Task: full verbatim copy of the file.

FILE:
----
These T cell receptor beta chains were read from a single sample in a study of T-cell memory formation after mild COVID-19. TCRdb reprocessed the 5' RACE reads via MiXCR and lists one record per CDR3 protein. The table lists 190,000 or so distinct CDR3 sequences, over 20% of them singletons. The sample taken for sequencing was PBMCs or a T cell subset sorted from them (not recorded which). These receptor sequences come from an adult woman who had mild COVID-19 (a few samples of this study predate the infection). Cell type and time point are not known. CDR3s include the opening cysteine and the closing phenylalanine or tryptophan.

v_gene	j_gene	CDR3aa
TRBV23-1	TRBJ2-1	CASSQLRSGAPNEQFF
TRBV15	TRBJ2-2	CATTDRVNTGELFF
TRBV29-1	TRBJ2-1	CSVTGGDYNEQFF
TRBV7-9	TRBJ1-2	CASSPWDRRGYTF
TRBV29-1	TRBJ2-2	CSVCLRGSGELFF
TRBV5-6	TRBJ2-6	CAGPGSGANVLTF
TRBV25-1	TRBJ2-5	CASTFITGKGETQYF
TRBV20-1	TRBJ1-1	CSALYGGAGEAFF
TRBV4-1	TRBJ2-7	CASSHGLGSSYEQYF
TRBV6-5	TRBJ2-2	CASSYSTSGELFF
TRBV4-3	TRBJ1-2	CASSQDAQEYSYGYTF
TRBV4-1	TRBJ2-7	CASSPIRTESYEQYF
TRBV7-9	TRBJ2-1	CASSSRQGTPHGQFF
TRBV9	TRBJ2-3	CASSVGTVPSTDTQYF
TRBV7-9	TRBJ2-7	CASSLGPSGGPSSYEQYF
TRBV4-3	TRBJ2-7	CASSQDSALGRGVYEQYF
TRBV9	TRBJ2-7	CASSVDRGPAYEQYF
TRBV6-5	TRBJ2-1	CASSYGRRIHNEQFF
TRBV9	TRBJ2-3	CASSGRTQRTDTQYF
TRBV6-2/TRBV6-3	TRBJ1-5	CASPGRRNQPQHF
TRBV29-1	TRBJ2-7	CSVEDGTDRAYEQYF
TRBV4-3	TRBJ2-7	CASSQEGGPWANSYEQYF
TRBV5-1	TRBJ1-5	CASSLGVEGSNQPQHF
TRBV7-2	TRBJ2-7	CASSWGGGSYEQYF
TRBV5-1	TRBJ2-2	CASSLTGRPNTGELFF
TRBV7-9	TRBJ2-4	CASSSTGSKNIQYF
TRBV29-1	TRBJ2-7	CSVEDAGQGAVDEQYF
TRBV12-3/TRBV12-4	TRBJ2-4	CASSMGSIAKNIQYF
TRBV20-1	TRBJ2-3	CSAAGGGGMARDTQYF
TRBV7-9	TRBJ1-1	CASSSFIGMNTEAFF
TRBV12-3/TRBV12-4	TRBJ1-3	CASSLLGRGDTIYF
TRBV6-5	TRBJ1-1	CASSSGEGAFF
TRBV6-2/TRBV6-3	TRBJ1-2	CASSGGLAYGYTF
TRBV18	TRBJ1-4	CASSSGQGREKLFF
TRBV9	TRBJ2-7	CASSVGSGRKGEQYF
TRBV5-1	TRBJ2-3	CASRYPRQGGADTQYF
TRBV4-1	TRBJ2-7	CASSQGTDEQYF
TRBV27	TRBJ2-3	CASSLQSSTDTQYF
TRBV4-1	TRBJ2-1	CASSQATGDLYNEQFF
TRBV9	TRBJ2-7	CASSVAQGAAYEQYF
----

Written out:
These T cell receptor beta chains were read from a single sample in a study of T-cell memory formation after mild COVID-19. TCRdb reprocessed the 5' RACE reads via MiXCR and lists one record per CDR3 protein. The table lists 190,000 or so distinct CDR3 sequences, over 20% of them singletons. The sample taken for sequencing was PBMCs or a T cell subset sorted from them (not recorded which). These receptor sequences come from an adult woman who had mild COVID-19 (a few samples of this study predate the infection). Cell type and time point are not known. CDR3s include the opening cysteine and the closing phenylalanine or tryptophan.

v_gene	j_gene	CDR3aa
TRBV23-1	TRBJ2-1	CASSQLRSGAPNEQFF
TRBV15	TRBJ2-2	CATTDRVNTGELFF
TRBV29-1	TRBJ2-1	CSVTGGDYNEQFF
TRBV7-9	TRBJ1-2	CASSPWDRRGYTF
TRBV29-1	TRBJ2-2	CSVCLRGSGELFF
TRBV5-6	TRBJ2-6	CAGPGSGANVLTF
TRBV25-1	TRBJ2-5	CASTFITGKGETQYF
TRBV20-1	TRBJ1-1	CSALYGGAGEAFF
TRBV4-1	TRBJ2-7	CASSHGLGSSYEQYF
TRBV6-5	TRBJ2-2	CASSYSTSGELFF
TRBV4-3	TRBJ1-2	CASSQDAQEYSYGYTF
TRBV4-1	TRBJ2-7	CASSPIRTESYEQYF
TRBV7-9	TRBJ2-1	CASSSRQGTPHGQFF
TRBV9	TRBJ2-3	CASSVGTVPSTDTQYF
TRBV7-9	TRBJ2-7	CASSLGPSGGPSSYEQYF
TRBV4-3	TRBJ2-7	CASSQDSALGRGVYEQYF
TRBV9	TRBJ2-7	CASSVDRGPAYEQYF
TRBV6-5	TRBJ2-1	CASSYGRRIHNEQFF
TRBV9	TRBJ2-3	CASSGRTQRTDTQYF
TRBV6-2/TRBV6-3	TRBJ1-5	CASPGRRNQPQHF
TRBV29-1	TRBJ2-7	CSVEDGTDRAYEQYF
TRBV4-3	TRBJ2-7	CASSQEGGPWANSYEQYF
TRBV5-1	TRBJ1-5	CASSLGVEGSNQPQHF
TRBV7-2	TRBJ2-7	CASSWGGGSYEQYF
TRBV5-1	TRBJ2-2	CASSLTGRPNTGELFF
TRBV7-9	TRBJ2-4	CASSSTGSKNIQYF
TRBV29-1	TRBJ2-7	CSVEDAGQGAVDEQYF
TRBV12-3/TRBV12-4	TRBJ2-4	CASSMGSIAKNIQYF
TRBV20-1	TRBJ2-3	CSAAGGGGMARDTQYF
TRBV7-9	TRBJ1-1	CASSSFIGMNTEAFF
TRBV12-3/TRBV12-4	TRBJ1-3	CASSLLGRGDTIYF
TRBV6-5	TRBJ1-1	CASSSGEGAFF
TRBV6-2/TRBV6-3	TRBJ1-2	CASSGGLAYGYTF
TRBV18	TRBJ1-4	CASSSGQGREKLFF
TRBV9	TRBJ2-7	CASSVGSGRKGEQYF
TRBV5-1	TRBJ2-3	CASRYPRQGGADTQYF
TRBV4-1	TRBJ2-7	CASSQGTDEQYF
TRBV27	TRBJ2-3	CASSLQSSTDTQYF
TRBV4-1	TRBJ2-1	CASSQATGDLYNEQFF
TRBV9	TRBJ2-7	CASSVAQGAAYEQYF